These Women-Owned Businesses Used Sales To Make A Stand In The 2020 ElectionBy Rita Pike
Nov. 2 2020, Published 3:35 a.m. ET
It’s more important now than ever before to actualize your voting and your buying power for things that matter. Today, election day 2020, is a pivotal moment in history, and though we can’t change the entire world with a word, we can influence those immediately around us with something as simple as a tee-shirt, a necklace, or even a pin.
These small businesses, owned by brave women willing to risk their profit margin to speak out are powerful examples for each of us, even as we shop for something that seems as innocuous as apparel.
Industry Standard Lives Up To Its Name
Molly Crossin, the founder of Industry Standard, explains that as a small business owner, 2020 has certainly been a challenge. “It’s a crazy time to be in any industry, especially manufacturing…we were closed for five months. We couldn’t make anything new.”
Crossin, along with many other small business owners, isn’t satisfied with sitting around waiting for the world to re-open. She’s gotten creative and found unique ways to make a stand.
“Sitting at home, when you’re a clothing manufacturer and you can’t make anything…I started experimenting with different embroidery types and…what [asking what] could we do with our existing stock and also really wanting to find a way to help with what we have and what made sense for our brand and what we had at our disposal.”
In March, when the pandemic hit hard in New York, Crossin and her team launched a special tee-shirt as a benefit for frontline workers in New York. The shirt did well and they were able to make donations to these workers. After that, they transitioned into making NAACP shirts to donate to the legal defense fund.
Crossin told us that Industry Standard wants to keep things going, making a stand for what the brand believes in. “So as the election came closer, we decided to find a way to give to the Biden/Harris campaign…We partnered with Apprvl, another female-founded brand based in New York and she does this really beautiful and time-consuming type of embroidery with a hundred-year-old hand-crank. We designed this little Madam VP logo, and she does [each shirt] one by one. [We wanted to back-up] the idea of women banding together in business to help women in politics and really put our products where our mouth is.”
Industry Standard has partnered with other small business brands as well, each making their own stand in the final days before this vital election.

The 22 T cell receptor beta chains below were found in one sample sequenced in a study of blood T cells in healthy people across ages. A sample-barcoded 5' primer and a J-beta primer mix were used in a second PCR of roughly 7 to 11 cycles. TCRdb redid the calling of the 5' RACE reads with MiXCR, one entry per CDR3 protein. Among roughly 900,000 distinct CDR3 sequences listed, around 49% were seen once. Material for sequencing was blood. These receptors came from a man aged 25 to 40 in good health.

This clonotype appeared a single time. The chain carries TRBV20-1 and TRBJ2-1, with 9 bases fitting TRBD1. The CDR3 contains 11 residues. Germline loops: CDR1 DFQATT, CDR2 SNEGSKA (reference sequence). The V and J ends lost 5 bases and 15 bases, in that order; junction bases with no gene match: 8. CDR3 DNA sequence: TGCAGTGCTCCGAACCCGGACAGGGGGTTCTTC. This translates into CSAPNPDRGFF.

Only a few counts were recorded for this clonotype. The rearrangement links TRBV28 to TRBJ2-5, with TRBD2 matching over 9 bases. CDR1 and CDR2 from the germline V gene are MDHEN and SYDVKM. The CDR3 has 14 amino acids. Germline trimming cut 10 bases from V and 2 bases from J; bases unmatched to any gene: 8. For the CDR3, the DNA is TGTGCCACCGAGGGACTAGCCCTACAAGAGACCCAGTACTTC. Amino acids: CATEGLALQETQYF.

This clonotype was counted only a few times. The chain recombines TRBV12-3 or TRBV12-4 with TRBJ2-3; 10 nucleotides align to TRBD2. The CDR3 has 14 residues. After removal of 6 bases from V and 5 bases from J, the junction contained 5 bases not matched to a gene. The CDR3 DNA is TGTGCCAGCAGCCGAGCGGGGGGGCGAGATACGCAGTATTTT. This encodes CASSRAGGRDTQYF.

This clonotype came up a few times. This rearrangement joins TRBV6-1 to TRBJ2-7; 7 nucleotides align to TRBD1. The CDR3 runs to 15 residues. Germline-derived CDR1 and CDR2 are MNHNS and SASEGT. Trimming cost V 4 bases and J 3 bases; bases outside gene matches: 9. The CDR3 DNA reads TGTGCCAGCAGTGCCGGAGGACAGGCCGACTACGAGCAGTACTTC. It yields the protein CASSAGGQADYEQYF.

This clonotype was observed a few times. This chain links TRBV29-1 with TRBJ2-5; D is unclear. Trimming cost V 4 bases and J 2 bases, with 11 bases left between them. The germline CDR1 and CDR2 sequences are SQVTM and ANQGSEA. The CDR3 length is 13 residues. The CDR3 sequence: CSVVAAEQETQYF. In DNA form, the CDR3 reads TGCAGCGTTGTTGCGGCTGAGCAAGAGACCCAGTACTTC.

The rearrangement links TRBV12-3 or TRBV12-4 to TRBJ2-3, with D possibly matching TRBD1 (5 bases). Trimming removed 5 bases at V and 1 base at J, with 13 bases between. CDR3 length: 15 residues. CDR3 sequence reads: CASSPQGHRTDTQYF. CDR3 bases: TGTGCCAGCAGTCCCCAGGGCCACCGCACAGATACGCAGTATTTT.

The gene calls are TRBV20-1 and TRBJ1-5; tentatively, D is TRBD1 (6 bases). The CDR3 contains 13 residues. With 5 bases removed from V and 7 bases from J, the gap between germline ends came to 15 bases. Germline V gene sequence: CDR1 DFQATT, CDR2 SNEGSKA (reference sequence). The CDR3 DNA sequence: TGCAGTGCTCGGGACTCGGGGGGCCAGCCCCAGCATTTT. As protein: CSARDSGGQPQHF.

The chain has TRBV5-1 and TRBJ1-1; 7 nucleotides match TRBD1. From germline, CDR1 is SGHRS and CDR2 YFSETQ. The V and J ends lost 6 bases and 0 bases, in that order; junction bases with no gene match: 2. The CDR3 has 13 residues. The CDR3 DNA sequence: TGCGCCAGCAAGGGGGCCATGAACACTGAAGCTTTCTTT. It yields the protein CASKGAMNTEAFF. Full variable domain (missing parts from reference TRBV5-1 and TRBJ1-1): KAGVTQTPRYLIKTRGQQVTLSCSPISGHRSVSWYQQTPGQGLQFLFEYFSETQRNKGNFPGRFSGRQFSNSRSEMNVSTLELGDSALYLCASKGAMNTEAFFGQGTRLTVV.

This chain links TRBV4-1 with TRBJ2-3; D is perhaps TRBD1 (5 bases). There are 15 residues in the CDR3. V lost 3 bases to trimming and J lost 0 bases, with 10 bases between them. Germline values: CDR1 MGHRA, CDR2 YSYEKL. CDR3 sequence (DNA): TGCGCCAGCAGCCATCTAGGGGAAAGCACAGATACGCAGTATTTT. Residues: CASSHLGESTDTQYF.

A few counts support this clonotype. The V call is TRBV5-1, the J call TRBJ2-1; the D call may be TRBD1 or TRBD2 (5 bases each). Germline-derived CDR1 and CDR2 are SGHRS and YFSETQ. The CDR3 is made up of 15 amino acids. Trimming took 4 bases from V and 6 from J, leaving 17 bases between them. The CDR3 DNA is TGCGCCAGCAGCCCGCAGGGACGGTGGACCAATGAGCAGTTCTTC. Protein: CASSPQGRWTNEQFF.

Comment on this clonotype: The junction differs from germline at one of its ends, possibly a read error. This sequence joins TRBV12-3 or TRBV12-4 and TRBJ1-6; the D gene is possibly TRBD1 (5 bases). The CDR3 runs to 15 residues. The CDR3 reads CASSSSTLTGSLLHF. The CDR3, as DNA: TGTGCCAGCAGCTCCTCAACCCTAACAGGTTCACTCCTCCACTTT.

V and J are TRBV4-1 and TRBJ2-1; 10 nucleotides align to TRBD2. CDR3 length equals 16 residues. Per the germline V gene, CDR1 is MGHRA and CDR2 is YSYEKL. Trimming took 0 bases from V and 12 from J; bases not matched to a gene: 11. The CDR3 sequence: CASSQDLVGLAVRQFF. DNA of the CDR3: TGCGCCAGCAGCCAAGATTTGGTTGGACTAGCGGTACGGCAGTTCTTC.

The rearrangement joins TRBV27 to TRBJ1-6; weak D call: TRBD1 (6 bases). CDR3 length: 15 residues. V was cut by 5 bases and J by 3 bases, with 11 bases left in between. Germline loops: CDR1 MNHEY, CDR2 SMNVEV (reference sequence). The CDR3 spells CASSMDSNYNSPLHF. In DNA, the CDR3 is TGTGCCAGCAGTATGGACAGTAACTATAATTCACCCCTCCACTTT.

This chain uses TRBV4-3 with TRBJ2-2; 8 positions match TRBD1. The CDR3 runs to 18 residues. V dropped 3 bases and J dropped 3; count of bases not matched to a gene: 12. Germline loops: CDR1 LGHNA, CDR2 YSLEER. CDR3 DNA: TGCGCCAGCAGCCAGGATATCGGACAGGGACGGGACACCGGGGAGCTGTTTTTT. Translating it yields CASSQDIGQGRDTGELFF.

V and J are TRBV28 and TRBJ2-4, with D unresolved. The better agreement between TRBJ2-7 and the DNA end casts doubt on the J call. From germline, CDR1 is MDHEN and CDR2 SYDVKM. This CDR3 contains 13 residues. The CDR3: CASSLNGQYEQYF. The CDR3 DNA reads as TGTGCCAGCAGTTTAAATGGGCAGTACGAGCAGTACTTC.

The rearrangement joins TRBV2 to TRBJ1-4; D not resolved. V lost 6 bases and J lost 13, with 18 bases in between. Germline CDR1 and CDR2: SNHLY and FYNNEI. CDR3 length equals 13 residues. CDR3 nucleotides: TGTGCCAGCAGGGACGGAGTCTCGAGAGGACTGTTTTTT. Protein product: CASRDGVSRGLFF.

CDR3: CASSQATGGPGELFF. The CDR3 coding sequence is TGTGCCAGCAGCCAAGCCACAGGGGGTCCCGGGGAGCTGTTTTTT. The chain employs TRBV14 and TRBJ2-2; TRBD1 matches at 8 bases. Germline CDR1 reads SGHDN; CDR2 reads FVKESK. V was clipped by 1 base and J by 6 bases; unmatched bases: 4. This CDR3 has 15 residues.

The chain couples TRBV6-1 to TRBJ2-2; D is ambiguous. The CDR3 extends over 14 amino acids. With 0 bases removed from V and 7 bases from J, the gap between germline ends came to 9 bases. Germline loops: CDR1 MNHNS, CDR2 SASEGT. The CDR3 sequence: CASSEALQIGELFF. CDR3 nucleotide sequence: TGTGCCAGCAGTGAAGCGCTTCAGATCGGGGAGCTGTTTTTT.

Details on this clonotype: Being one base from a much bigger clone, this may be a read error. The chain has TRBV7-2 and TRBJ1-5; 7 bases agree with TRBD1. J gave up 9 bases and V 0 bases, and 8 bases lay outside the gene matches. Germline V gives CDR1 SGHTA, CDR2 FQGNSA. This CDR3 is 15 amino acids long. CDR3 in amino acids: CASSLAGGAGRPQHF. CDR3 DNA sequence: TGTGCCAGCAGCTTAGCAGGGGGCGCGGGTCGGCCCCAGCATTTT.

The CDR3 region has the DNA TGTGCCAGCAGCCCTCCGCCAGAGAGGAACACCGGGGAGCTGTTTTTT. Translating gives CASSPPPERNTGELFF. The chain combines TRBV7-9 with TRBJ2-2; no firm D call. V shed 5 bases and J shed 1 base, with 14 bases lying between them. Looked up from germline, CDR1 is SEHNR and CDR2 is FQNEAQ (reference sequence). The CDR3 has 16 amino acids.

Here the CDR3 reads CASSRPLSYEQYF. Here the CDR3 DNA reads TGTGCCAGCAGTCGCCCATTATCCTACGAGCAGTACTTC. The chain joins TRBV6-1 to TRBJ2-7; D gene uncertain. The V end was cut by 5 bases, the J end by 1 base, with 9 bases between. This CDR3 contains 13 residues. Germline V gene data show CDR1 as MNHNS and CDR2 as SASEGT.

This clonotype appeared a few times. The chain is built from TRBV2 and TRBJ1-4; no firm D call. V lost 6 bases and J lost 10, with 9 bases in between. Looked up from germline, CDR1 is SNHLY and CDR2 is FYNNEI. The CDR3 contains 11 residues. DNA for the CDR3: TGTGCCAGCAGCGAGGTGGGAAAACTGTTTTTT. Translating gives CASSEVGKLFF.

- Word For Word Factory – fashion pins that say something
- Social-goods.com – for multiple fashion options
- Megan Mussari at Apprvl NYC – for handmade accessories
Follow Industry Standard on Twitter, Instagram, or Facebook to stay up to date on their partnerships.
The VOTE Necklace – As Seen On Michelle Obama
We have voting power – no matter our skin tone, socioeconomic position, or gender identity. Chari Cuthbert, designer and creative director at Bychari, reminds of that power through her own endeavors, specifically seen in the VOTE necklace she created.
The company website describes their work as “more than a jewelry line –– it’s a way for women to share and create their stories. An extension and expression of their style and personality, and a way of celebrating both defining moments and the simple beauty of every day.”
Michelle Obama wore this simple, beautiful piece with a distinct message for her much-anticipated speech at the Democratic National Convention. We got the message loud and clear: each vote matters. Each person matters. Using your skills and influence to stand up for something you believe in – especially against racism, misogyny, and unwarranted violence makes a difference in the world.
Order your own VOTE necklace today and help spread the word and remind everyone, we have power – we have a voice.
Entrepreneurs Made Their Stand, Let Us Make Ours
As consumers, we have a voice not just in the election but in all matters of life. Crossin noted, “When the Black Lives Matter protests erupted, there was a cascade of outing large brands about certain practices and behaviors. And I think it was a big lightbulb moment for a lot of consumers who I think didn’t really dig into how their clothes were made or how their employees were being treated. I think once the light gets shined on that it is really hard to unsee…”
Crossin adds, “It is important for customers to vote with their money and support the brands that are trying to do the right thing because the right thing is more expensive. Bigger companies have a larger profit margin if they do not pay their workers well. If they use a lot of practice and other detrimental practices it becomes less expensive…I hope that is one thing consumers take forward from out of this time period.”